It can be difficult for those starting out in SEO to decide whether they want to work agency side or client side. In my third and final post as part of the three part series of “How to Start and Develop Your Career in SEO”, I have interviewed those who work client side.
What are the skills you look for when interviewing SEO candidates for client side?
Danny Denhard, Head of SEO at Vouchercodes.co.uk
Client side roles are generally more specific than agency side, when interviewing candidates for client side roles I tend to look for the following qualities:
- Attention to detail
- Ability to explain SEO simply and concisely
- The ability to breakdown their experience clearly
- Demonstrate technical knowledge with confidence
A lot depends on the role and the people that are already within the team, but if I was recruiting for an additional member of my current team, I’d definitely be looking for the following:
Project / time management skills – I’ve found, in both of the in-house roles I’ve worked in, that I’ve been required to do a lot of fire-fighting and chasing – particularly with IT and other teams within the marketing department. There’s also generally less overall structure than agency-side, meaning you end up doing a lot more ad-hoc work.
Data analysis / analytics – Working as an in-house SEO requires you to justify your activity / performance to various different business stakeholders, particularly
Creativity – Creativity is key in SEO now, as I believe that the best links come organically from creative marketing. I also think organic social coverage validates the value of the piece / campaign and will help to add long-term value.
Writing skills – For most SEO roles (less so in senior positions), being a good writer is really important. Being able to good outreach emails, on-site content and potentially editorial content would definitely be something I’d be looking for.
Jose Truchado, Director of SEO for Expedia
Although some experience is always welcome I always look at the candidate’s attitude; curiosity and pro-activeness are essential as well as being focused and able to listen. All these characteristics seem basic but more often than not the candidate won’t answer what’s being asked during the interview rather than what they want to say. Seeing that the candidate has done their homework and are prepared for the interview is always a plus, but what will get me on their side is their personal experiences, do they have projects of their own? How do they keep their SEO knowledge up to date, have they ever failed? What did they learn from it? Are always questions that I ask.
How would these skills differ if interviewing an SEO candidate for a job in an agency?
Agency side roles tend to be more general (although I appreciate many agencies are addressing this), interviewing for agencies I look for the following skills:
- Demonstrate being the go to person
- Very personable
- A multi-tasker ability to admit when they will have to dig deeper into data
- Quick problem solver
- Candidates who can manage multiple questions at once
- The ability to concentrate on the right question first
I think all of these skills would be beneficial for agencies too, however in a generic Exec role, you’re less likely to need to be as good with data / analysis and being organised / having PM skills isn’t as essential because the structure is generally more regimented.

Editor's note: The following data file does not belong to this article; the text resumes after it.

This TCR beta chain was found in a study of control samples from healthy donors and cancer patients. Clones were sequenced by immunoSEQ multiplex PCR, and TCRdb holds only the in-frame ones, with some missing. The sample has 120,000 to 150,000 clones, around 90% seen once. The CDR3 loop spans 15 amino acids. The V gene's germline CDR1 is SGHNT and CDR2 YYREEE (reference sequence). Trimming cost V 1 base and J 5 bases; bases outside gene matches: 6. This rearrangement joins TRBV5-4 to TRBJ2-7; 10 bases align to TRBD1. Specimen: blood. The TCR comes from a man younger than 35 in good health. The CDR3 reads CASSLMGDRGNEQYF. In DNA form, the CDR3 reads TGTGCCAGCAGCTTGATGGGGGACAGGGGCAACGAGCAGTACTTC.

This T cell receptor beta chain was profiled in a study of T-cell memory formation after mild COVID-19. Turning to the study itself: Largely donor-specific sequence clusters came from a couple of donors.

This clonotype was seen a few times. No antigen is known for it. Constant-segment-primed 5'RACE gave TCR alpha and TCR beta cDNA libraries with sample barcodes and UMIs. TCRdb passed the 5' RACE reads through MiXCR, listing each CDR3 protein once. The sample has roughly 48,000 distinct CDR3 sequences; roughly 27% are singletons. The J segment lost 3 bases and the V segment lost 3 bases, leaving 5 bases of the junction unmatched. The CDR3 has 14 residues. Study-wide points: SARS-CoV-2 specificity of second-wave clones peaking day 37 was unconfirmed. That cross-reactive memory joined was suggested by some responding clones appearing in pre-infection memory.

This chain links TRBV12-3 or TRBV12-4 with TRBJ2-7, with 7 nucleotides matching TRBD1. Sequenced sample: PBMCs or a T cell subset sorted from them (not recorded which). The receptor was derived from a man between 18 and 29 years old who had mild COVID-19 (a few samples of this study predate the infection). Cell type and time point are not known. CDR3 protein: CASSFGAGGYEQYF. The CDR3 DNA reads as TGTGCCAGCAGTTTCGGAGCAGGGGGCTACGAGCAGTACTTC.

I think when working for an agency you need to be able to multitask more and be a bit less thorough, it really depends on the agency you work for but whereas in the agency you need to demonstrate that you are able to achieve quick results you probably have more time to prove yourself client side. Innovative long term strategies that are scalable are highly valued client side while from the interviews I’ve conducted with people that have worked agency side it comes across from them that agencies tend to focus on more on the day to day.
What are the three advantages of working client side?
- Option to integrate SEO across the business and work more closely with business leads and core decision makers.
- Ability to be the thought leader and manage change directly.
- Time to concentrate on the finer details and data.
These answers (and for the next question) are all fairly general and are based on my experiences – obviously they differ dependant on the company and role you’re working in. For me, the three biggest benefits of working in-house are:
1. Focusing on one single brand / website (which isn’t always the case, but you see what I mean)
I find it much easier writing a strategy knowing that I can give the site my full attention. I’ve also got more time to allocate to projects and specific tasks and I’m not restricted by retainers etc.
2. More control
When you’re working on clients as part of an agency, it’s always quite difficult to get technical changes implemented or get approval for campaigns etc, this is much less of an issue when working in-house. Obviously people are still busy and it can be hard to get people to do things, but because you’re working with people every day it makes things easier.
3. Better working hours
I know this isn’t the same for all in-house SEOs, but I find that I do a lot less hours than I worked agency-side, and I know a number of other SEOs that have said the same thing. For me, this is quite a big perk.